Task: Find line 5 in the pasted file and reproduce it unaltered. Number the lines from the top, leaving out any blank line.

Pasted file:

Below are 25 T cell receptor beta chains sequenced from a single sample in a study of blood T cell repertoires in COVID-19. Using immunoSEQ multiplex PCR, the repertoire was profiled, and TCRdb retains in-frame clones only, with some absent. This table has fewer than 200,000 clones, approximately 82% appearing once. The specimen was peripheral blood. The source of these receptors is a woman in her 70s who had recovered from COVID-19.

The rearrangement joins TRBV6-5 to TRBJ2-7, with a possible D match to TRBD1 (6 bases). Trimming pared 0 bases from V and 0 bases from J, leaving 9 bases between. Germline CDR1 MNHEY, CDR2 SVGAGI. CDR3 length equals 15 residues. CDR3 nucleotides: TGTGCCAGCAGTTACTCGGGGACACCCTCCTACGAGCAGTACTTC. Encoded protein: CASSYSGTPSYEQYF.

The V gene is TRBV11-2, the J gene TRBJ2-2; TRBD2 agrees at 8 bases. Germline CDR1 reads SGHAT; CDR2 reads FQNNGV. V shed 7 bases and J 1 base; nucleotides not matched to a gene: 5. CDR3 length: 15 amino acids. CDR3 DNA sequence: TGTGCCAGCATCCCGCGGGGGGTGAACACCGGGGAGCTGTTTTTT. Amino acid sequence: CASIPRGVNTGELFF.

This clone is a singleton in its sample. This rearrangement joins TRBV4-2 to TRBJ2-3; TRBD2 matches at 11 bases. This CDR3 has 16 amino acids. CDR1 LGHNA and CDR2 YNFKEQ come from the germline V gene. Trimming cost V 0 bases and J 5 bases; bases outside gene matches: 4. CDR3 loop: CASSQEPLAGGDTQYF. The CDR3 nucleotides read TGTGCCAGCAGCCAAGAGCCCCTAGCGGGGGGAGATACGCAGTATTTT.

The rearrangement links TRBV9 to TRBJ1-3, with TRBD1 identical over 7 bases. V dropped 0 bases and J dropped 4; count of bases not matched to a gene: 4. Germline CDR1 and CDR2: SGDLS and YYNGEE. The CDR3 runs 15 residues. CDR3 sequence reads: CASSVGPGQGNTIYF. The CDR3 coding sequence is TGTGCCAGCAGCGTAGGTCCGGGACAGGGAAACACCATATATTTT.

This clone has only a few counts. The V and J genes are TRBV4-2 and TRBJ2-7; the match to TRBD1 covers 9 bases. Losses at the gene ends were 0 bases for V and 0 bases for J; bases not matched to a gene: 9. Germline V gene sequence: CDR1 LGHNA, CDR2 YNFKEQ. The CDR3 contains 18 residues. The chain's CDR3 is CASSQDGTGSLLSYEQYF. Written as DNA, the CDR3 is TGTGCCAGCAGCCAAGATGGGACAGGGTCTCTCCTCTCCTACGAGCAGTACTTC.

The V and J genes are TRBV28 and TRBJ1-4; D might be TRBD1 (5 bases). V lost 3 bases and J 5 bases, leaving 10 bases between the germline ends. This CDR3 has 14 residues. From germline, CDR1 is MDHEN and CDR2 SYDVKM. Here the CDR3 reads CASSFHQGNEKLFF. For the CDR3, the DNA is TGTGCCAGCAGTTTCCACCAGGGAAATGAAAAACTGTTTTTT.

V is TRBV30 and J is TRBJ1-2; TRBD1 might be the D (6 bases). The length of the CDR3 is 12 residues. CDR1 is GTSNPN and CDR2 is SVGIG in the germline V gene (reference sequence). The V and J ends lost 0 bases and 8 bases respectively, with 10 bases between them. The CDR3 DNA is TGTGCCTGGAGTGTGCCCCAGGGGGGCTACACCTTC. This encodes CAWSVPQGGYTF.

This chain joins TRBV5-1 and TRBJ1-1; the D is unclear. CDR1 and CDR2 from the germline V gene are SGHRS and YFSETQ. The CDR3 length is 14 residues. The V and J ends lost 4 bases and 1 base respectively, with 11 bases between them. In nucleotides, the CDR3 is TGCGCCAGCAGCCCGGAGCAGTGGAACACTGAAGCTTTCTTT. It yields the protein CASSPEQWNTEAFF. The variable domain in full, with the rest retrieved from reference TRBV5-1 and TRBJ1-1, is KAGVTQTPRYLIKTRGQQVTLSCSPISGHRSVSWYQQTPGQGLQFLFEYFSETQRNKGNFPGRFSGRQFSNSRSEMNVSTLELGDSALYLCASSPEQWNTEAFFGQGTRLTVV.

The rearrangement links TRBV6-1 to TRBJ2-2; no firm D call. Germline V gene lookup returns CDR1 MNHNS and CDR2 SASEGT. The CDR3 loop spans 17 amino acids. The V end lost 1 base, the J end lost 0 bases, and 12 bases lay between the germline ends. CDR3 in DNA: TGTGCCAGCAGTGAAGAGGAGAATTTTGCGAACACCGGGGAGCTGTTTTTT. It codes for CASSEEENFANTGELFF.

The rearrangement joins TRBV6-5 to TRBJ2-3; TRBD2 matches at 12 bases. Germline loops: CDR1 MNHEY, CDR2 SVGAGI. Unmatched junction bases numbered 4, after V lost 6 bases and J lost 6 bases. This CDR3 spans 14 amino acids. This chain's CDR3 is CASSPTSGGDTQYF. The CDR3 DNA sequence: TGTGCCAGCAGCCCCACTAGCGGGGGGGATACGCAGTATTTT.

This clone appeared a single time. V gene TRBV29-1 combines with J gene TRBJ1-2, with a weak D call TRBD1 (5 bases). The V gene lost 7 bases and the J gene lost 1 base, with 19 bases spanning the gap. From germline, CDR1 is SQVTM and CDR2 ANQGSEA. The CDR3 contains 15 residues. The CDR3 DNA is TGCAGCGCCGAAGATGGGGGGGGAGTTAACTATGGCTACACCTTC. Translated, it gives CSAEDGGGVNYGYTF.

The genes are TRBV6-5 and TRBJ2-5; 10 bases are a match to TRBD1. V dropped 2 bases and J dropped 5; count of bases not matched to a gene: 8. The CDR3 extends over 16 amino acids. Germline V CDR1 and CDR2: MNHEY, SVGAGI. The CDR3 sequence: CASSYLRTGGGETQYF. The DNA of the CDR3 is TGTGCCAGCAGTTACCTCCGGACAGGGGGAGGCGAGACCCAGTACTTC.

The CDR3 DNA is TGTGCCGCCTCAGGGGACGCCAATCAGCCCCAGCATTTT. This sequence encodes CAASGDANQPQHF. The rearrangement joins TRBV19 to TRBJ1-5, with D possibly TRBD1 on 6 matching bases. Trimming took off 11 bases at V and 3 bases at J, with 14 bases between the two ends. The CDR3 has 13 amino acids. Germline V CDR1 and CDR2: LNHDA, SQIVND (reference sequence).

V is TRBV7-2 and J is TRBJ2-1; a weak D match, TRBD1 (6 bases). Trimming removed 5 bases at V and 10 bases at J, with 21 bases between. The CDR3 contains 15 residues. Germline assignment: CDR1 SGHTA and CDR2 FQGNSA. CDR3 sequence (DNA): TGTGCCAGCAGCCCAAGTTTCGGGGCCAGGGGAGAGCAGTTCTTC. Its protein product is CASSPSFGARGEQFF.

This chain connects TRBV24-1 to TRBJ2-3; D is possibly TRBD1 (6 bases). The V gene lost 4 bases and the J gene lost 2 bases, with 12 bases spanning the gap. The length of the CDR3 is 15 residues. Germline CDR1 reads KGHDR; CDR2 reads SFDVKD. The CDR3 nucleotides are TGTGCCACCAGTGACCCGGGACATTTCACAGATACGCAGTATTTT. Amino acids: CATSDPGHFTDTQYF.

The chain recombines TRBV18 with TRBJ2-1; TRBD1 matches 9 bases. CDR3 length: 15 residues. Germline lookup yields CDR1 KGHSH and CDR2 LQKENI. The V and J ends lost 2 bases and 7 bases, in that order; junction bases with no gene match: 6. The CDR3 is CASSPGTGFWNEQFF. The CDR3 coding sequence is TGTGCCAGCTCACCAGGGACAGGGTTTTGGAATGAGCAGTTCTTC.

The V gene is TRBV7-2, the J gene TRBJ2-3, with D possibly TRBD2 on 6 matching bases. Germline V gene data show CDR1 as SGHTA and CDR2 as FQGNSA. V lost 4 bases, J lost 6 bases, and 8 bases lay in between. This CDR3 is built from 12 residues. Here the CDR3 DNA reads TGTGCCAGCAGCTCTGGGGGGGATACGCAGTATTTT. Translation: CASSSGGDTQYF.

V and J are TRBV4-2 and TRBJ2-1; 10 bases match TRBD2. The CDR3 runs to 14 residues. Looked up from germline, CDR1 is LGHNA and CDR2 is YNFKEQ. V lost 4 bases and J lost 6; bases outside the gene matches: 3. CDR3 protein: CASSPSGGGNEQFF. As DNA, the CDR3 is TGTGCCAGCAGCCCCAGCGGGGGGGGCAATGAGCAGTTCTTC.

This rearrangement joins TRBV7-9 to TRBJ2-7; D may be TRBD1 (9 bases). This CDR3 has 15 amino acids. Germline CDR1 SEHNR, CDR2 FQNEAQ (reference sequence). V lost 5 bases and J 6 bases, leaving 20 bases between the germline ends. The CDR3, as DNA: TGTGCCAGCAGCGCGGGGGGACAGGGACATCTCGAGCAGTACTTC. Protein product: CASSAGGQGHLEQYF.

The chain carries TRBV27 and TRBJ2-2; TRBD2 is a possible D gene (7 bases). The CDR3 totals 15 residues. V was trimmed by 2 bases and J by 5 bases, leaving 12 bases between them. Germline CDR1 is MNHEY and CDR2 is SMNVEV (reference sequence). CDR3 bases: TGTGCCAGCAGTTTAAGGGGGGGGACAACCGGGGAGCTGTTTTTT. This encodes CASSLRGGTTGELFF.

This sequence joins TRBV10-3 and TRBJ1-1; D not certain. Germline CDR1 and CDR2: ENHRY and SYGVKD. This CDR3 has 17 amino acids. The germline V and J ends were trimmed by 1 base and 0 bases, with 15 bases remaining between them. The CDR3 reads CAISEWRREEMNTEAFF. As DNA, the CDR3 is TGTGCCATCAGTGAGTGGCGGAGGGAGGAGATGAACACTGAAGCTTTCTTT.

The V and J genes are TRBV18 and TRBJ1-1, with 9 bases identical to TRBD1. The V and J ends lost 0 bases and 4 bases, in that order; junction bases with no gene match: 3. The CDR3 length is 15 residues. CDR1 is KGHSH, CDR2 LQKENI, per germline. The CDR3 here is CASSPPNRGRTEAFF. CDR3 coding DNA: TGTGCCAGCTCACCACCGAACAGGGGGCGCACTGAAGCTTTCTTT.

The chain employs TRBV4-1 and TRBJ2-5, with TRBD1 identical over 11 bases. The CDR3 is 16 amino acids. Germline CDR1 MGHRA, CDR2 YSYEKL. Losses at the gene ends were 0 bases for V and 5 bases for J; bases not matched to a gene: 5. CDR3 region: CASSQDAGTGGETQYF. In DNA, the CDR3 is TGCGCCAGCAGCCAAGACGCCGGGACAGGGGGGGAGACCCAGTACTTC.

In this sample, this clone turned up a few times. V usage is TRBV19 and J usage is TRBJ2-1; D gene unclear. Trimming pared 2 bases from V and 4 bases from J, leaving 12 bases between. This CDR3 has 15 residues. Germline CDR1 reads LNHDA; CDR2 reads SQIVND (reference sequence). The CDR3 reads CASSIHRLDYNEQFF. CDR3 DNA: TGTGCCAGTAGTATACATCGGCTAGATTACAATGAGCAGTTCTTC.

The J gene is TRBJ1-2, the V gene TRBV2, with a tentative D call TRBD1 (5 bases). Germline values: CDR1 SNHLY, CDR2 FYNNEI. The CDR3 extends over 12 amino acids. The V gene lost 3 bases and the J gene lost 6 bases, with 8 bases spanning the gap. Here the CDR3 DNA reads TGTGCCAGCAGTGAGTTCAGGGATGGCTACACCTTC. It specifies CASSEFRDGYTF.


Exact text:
The rearrangement links TRBV9 to TRBJ1-3, with TRBD1 identical over 7 bases. V dropped 0 bases and J dropped 4; count of bases not matched to a gene: 4. Germline CDR1 and CDR2: SGDLS and YYNGEE. The CDR3 runs 15 residues. CDR3 sequence reads: CASSVGPGQGNTIYF. The CDR3 coding sequence is TGTGCCAGCAGCGTAGGTCCGGGACAGGGAAACACCATATATTTT.